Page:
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Khan Academy Seeks Patent On Education A/B Testing 49

theodp writes: The Education Revolution will be patented. USPTO records show that Khan Academy is seeking a patent for Systems and Methods for Split Testing Educational Videos. From the patent application: "Systems and methods are provided for comparing different videos pertaining to a topic. Two different versions of an educational video may be compared using split comparison testing. A set of questions may be provided along with each video about the topic taught in the video. Users may view one of the videos and answer the questions. Data about the user responses may be aggregated and used to determine which video more effectively conveys information to the viewer based on the question responses." Now it's up to the USPTO to decide if something like the test and control studies conducted 40+ years ago (pdf) by the PLATO system to measure the effectiveness of different teaching methods would count as prior art. In response to an earlier post on Khan Academy's pending patents on learning computer programming and 'social programming,' Slashdot user Khan Academy said that the nonprofit is using patents for good, so not to worry.

Comment Re:Sigh (Score 2) 169

I remember, back at the dawn of the PC age, going into to my local computer software retailer and browsing the rack for games that were sold on cassettes that were packaged in plastic sandwich bags with a one page set of instructions printed with a dot matrix printer. I'd buy a few, take them home, put one into the cassette player whose audio output was connected to my Apple II+, and start the programming sequence. A few seconds later, the computer would beep and display an error message stating that it couldn't read the tape and to try again.

I never did play those fucking games.

Comment And folks were concerned about Hauwei (Score 4, Interesting) 107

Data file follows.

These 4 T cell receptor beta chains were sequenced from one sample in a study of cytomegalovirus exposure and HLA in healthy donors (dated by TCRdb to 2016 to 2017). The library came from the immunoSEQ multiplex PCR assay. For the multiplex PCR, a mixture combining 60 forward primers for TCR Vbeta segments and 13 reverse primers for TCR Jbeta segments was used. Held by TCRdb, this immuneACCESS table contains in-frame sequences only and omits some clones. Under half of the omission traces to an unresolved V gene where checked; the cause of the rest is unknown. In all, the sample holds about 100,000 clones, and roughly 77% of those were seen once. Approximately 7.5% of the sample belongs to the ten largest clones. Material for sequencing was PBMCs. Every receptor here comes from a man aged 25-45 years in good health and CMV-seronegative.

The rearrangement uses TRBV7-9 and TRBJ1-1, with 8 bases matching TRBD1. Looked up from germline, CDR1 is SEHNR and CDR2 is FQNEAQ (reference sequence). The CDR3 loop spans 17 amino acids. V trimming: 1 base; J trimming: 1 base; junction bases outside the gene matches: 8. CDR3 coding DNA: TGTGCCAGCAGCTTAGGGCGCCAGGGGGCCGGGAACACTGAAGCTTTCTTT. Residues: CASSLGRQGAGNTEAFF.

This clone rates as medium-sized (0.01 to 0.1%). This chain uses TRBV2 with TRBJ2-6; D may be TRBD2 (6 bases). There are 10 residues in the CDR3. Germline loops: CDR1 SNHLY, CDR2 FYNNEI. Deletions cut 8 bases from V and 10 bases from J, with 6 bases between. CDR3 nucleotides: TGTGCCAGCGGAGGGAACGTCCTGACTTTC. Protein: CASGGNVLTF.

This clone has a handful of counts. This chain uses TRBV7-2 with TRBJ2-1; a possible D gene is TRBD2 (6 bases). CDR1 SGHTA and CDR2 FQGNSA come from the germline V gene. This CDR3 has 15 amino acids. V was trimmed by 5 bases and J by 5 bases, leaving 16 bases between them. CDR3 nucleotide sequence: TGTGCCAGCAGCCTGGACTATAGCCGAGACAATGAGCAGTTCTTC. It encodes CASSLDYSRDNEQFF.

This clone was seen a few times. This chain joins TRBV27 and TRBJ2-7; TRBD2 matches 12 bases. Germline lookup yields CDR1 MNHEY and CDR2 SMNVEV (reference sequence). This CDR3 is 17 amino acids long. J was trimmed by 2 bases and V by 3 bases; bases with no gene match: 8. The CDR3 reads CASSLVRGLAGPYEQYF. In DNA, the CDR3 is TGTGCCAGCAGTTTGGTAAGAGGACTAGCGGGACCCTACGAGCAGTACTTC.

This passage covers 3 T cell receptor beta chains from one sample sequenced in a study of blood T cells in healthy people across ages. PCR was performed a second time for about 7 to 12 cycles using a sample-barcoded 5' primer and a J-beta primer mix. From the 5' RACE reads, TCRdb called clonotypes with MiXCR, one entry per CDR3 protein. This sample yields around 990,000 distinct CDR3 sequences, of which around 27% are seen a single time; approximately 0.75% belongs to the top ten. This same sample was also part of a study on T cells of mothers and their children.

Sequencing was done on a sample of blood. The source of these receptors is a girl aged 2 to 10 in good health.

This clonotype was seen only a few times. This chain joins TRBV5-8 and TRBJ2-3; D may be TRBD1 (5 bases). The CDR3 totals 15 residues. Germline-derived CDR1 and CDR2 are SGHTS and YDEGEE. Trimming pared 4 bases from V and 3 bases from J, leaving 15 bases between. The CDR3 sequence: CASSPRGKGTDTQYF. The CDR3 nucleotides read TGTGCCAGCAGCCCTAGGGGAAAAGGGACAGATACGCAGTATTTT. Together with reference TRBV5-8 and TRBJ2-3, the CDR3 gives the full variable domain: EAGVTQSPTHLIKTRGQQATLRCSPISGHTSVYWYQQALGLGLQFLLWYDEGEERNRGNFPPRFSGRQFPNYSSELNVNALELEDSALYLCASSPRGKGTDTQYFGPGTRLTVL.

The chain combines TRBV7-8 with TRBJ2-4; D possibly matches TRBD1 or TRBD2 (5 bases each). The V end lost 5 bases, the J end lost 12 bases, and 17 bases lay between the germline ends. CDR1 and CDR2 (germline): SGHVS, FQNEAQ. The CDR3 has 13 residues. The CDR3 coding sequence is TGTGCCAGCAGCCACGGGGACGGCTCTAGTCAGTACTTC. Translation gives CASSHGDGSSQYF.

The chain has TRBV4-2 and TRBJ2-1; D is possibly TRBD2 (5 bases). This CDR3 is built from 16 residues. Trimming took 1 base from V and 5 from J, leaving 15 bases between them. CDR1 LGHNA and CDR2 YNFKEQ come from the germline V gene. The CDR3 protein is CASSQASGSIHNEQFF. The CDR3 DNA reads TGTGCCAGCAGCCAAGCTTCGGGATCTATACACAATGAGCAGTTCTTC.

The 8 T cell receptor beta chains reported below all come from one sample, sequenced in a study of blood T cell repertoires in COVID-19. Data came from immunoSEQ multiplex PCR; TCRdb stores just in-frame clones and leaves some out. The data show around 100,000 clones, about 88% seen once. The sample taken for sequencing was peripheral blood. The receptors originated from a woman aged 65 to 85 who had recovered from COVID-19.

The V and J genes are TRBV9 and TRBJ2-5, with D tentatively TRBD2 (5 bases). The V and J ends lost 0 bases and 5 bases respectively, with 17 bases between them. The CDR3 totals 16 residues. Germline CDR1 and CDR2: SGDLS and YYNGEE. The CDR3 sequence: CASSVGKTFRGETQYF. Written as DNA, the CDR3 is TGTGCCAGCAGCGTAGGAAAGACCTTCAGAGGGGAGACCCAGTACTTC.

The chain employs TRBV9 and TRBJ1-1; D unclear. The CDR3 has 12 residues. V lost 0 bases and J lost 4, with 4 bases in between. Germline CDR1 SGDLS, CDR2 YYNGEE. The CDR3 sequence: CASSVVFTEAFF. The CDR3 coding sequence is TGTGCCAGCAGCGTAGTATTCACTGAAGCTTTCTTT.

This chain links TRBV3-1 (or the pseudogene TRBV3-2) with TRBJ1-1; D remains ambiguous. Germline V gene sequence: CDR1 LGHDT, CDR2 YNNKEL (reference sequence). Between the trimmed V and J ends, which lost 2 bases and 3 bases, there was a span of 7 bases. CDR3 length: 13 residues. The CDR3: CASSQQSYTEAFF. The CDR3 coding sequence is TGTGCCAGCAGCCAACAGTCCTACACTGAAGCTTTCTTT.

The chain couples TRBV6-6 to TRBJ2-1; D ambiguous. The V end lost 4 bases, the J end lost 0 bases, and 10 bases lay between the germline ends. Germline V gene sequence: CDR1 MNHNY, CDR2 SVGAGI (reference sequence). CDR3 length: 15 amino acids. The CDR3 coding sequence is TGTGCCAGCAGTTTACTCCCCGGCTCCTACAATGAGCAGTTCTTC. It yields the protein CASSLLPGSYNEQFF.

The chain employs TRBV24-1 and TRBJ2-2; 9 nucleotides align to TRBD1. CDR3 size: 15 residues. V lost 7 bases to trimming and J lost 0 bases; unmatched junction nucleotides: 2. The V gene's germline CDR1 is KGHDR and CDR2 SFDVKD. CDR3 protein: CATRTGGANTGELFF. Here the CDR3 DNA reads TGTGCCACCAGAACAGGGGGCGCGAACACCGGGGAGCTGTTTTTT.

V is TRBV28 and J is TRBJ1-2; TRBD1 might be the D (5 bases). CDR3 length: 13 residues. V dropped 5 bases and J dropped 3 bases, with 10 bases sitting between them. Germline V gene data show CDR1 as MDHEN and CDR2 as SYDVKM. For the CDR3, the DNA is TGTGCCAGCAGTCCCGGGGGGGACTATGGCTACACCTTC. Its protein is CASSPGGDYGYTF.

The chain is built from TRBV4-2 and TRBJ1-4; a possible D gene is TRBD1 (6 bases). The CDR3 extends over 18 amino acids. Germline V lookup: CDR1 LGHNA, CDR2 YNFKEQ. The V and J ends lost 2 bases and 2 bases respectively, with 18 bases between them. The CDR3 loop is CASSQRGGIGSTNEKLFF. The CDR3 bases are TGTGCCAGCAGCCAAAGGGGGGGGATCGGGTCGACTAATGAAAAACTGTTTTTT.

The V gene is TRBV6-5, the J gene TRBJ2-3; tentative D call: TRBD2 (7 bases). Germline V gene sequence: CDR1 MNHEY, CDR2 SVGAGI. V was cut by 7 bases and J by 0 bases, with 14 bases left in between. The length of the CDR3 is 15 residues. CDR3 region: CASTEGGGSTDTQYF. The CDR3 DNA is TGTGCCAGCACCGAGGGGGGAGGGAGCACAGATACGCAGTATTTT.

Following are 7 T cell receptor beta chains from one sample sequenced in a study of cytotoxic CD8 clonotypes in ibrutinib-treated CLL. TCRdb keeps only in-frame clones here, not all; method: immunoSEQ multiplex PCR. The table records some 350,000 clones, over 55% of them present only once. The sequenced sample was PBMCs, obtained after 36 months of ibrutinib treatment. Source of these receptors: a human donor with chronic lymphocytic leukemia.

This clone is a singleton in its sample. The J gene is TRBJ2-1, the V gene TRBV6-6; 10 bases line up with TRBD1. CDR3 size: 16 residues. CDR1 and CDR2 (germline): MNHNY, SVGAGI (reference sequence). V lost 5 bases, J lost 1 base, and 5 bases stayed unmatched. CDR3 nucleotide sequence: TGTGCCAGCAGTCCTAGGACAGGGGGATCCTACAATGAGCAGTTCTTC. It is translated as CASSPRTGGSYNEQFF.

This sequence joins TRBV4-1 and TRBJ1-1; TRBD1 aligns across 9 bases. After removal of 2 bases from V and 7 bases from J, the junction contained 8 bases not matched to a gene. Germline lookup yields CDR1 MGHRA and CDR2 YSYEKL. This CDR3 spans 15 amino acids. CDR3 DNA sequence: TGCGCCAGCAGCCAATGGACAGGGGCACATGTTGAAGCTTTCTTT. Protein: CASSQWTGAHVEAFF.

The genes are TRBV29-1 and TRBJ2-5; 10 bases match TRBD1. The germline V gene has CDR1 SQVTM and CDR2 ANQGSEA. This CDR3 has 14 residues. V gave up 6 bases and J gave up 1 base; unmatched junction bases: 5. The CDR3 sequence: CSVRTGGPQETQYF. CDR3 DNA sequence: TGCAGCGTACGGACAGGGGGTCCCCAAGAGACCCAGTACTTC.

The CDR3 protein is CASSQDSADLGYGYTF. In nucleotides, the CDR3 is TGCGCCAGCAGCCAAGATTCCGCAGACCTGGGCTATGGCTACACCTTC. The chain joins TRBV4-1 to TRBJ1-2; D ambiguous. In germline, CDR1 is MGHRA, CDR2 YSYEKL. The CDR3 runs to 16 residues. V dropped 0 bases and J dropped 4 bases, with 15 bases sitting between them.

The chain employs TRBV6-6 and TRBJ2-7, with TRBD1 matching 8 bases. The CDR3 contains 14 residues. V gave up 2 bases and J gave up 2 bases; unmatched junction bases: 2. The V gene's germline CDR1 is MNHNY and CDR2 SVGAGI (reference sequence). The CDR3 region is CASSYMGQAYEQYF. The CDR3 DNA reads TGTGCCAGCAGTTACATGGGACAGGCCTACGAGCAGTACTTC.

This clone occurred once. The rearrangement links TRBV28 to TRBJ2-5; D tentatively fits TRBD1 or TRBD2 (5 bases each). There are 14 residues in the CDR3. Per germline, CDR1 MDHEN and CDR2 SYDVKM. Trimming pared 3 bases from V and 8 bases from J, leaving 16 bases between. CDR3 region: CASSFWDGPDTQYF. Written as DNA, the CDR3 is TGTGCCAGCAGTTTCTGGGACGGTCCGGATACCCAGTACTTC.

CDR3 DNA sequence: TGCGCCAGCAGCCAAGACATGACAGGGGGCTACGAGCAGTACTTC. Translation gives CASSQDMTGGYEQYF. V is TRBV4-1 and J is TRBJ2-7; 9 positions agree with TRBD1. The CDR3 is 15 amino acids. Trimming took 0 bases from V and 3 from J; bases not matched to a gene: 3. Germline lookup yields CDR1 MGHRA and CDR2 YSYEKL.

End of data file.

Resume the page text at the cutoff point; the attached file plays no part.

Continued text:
Maybe there are reasons to still have concerns about them but this goes beyond just concerns. How did this get into Juniper's code baseline? Is there a mole, working inside the company or did their servers get hacked. Why would their code servers be accessible from outside the company in any case? More importantly, how does this get fixed? Has Jupiter sent out patches yet or done a complete review of their code to verify that there aren't other security holes? Can this backdoor be disabled without patching? IT groups in a lot of companies must be having the cold sweats about now.

Comment It's all about me! (Score 4, Insightful) 179

It's the US Open, watched in person by thousands, and on TV by millions but rather than making it all about the tennis players, this dipshit feels that the Open should be all about him and his toys. So he flys his drone over the stadium and ends up crashing into some seats, causing a delay in the match-in-progress, lucky not to have hurt someone in the stands. He's yet one more example of an adolescent in adult form who is incapable of recognizing that this is not an appropriate place to play and not too overly concerned about its ramifications. Fines and a little jail time are exactly what he deserves.

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